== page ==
As you wrestle with this third question, here’s what I’ve discovered in over 20 years of worship arts ministry.
Quality + Authenticity > Style
I’ve found that it doesn’t really matter that you’re singing the newest song from Crowder’s American Prodigal album… if your band stinks. If God hasn’t given you the musicians to play Christian pop-worship with good quality, then either seek a different expression of worship or wait to pull out the Christian pop until you have developed the teen drummer to keep a steady beat. Here’s a secret: just because Elevation Church is doing it, doesn’t mean your church has to do it! Quality is critical to engaging people in worship. So, stop trying to be Willow Creek, Harvest Bible Chapel, Northpoint, or Elevation Church. Be who YOU are, worship with who God has given you, and strive for excellence. If that means you need to sing older music in order to sing it well, then by all means, sing older music well.
Quality is important. So is authenticity. It doesn’t matter that you’re singing Oceans (again) if your congregation isn’t genuinely worshiping. I’ve been in churches where the band was better than the radio version, but no one was singing! It was a performance, a show. The congregation just didn’t engage. Finding what engages the hearts of your church involves a lot of trial and error. I grew up in a Pentecostal church. Planning 35-40 minutes of “open worship” where people could “enter into the throne room of God” and “soak in the presence of the Spirit” worked great in my Pentecostal church. But, when I took a worship pastor position in a non-charismatic church, I couldn’t figure out why the 35-minute unbroken praise fell flat. It’s because the people in that church hadn’t learned to enter into or express worship in that way. The style, flow, and lyrics that they most authentically worshiped with were different than in the church where I grew up.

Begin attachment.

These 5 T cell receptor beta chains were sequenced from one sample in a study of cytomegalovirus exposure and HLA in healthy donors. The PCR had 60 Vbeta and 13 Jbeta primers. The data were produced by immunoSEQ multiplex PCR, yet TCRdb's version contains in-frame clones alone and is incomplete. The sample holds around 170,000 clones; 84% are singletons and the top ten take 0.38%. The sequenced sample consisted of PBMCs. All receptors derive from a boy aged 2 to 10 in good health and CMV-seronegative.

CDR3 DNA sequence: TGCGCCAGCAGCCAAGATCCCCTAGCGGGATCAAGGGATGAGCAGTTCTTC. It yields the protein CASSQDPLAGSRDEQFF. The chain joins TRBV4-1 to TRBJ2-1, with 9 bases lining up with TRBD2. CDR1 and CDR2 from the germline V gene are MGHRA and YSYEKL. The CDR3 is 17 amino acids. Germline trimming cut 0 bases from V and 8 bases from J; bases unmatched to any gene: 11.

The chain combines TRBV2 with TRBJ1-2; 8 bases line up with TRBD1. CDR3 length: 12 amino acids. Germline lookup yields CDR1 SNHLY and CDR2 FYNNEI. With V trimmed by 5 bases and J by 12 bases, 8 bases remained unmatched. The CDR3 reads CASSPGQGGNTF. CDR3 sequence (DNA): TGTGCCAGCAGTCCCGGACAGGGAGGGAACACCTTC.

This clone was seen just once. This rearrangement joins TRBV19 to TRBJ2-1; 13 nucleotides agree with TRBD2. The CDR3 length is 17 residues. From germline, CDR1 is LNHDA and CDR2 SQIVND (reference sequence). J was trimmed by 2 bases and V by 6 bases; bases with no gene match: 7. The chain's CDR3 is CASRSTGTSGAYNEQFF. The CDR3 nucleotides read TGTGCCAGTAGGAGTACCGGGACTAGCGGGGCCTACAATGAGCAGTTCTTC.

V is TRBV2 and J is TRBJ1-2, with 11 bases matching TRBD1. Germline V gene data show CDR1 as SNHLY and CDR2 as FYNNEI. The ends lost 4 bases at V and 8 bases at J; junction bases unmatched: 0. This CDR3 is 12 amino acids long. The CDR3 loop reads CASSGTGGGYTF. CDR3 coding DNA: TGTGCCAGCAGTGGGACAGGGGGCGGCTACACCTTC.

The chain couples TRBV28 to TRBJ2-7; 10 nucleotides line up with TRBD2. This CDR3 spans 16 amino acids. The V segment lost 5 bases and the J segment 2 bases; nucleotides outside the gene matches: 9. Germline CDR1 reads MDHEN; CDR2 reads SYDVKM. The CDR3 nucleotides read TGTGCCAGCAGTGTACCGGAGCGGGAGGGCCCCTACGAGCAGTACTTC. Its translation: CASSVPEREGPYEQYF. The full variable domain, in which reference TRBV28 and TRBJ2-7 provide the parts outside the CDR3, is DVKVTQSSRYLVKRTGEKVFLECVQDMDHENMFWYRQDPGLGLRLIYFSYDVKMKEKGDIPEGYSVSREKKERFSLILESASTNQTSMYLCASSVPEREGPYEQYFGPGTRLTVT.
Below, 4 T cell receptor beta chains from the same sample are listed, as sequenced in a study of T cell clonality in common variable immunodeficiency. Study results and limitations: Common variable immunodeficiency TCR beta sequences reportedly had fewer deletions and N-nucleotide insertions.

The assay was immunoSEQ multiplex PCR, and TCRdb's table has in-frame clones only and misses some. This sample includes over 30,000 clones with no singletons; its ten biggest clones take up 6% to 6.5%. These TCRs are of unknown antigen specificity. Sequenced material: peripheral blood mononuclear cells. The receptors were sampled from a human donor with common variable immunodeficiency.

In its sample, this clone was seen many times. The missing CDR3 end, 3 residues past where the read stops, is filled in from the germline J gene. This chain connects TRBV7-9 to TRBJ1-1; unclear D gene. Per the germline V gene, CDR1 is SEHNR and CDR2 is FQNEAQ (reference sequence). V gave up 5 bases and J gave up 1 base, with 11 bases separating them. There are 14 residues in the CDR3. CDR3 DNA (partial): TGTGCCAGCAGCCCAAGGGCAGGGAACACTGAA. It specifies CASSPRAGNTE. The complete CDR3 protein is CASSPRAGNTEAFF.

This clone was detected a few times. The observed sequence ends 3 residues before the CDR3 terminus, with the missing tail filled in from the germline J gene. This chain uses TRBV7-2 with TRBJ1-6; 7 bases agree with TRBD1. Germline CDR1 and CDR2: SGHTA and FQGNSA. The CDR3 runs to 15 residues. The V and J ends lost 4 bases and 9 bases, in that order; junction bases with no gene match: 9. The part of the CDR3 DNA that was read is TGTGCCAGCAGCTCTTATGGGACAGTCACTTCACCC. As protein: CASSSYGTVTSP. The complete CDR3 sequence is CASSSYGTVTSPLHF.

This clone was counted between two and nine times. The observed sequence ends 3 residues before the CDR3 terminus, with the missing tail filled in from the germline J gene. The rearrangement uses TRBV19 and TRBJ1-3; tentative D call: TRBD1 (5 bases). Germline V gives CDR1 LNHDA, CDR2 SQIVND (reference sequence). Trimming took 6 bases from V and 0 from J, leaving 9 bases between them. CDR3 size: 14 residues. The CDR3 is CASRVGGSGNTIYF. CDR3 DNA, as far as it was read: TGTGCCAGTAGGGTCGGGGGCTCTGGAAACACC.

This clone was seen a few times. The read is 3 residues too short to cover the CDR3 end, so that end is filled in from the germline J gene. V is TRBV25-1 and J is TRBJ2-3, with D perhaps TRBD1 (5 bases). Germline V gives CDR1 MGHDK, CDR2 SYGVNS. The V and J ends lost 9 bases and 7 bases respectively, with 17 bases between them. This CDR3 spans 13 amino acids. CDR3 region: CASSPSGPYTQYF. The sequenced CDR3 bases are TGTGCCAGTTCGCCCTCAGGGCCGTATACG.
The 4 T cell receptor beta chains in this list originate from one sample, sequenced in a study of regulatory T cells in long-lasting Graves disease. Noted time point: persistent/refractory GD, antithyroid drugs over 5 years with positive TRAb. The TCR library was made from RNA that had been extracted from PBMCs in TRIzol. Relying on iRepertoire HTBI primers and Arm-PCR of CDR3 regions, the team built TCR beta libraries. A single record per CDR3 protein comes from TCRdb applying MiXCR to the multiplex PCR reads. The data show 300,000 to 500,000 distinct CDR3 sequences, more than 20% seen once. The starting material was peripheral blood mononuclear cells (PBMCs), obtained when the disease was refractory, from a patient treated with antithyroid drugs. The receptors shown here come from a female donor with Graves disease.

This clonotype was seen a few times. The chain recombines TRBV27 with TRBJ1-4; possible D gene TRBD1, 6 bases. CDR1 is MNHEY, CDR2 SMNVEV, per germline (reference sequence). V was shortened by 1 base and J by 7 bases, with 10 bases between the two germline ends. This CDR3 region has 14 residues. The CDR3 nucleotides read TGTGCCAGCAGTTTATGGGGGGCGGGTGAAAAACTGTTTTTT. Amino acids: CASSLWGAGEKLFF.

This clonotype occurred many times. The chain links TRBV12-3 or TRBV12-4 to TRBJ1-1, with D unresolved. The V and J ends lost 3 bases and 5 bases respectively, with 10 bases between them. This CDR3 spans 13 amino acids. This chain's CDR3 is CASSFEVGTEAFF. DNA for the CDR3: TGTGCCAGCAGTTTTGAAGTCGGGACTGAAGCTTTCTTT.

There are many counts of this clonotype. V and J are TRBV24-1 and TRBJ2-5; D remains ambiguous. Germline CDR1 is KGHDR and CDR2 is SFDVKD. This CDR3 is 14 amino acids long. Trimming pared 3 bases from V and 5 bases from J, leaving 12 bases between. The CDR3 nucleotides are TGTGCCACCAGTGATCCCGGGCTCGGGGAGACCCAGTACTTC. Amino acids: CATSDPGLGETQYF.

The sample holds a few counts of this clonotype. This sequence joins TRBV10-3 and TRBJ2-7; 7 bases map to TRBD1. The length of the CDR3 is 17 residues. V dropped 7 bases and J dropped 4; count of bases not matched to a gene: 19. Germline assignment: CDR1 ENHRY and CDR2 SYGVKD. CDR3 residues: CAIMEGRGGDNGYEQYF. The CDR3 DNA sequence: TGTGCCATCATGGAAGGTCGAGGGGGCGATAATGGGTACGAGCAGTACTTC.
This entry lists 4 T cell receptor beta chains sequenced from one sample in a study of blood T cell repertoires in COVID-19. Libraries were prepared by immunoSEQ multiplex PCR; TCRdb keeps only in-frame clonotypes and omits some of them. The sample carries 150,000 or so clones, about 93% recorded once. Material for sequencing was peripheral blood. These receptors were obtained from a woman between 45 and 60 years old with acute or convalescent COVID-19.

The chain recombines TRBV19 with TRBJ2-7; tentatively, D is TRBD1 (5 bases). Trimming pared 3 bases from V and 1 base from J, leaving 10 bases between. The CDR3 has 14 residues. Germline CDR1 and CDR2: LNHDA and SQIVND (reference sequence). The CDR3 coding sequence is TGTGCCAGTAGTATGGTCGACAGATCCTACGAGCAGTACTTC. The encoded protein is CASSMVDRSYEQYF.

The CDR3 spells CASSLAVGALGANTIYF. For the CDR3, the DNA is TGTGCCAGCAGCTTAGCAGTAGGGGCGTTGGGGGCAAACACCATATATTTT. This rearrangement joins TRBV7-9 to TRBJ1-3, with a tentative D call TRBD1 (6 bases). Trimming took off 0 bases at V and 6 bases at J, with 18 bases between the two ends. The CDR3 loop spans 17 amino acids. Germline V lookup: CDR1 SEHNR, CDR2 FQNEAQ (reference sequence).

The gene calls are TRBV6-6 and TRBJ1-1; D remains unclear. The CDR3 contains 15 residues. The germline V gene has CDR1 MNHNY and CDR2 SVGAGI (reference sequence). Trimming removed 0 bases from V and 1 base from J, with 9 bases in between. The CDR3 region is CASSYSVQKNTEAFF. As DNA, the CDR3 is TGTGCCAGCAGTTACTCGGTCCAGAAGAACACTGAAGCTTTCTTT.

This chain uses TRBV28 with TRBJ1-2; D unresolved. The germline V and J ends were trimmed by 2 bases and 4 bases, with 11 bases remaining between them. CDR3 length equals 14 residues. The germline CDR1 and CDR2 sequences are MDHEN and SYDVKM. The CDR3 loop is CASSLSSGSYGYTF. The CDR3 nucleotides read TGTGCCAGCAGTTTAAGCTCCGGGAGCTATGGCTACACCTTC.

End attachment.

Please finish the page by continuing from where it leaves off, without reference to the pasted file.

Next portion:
Unfortunately, megachurches have (imho) created an unrealistic expectation for what Christian worship services are supposed to be. The seeker-sensitive movement hijacked worship for the glory of God and turned it into a sales-pitch to convince a seeker to buy into this whole Christianity thingy. But, I think there is hope on the horizon for normal (read, not mega-) churches to consider who, where, and when they are; to consider the artists God has given them to work with; and creatively lead a congregation in authentic worship with excellence.
Whatever you plan for your worship services, remember this: God deserves our best; and God deserves our hearts. When you have excellence and authenticity, your worship services will not only ascribe glory to the Lord, but they will be engaging for unbelievers who visit your services. There are few things in this world as effective for evangelism as the sincere worship of God’s people (regardless of the style).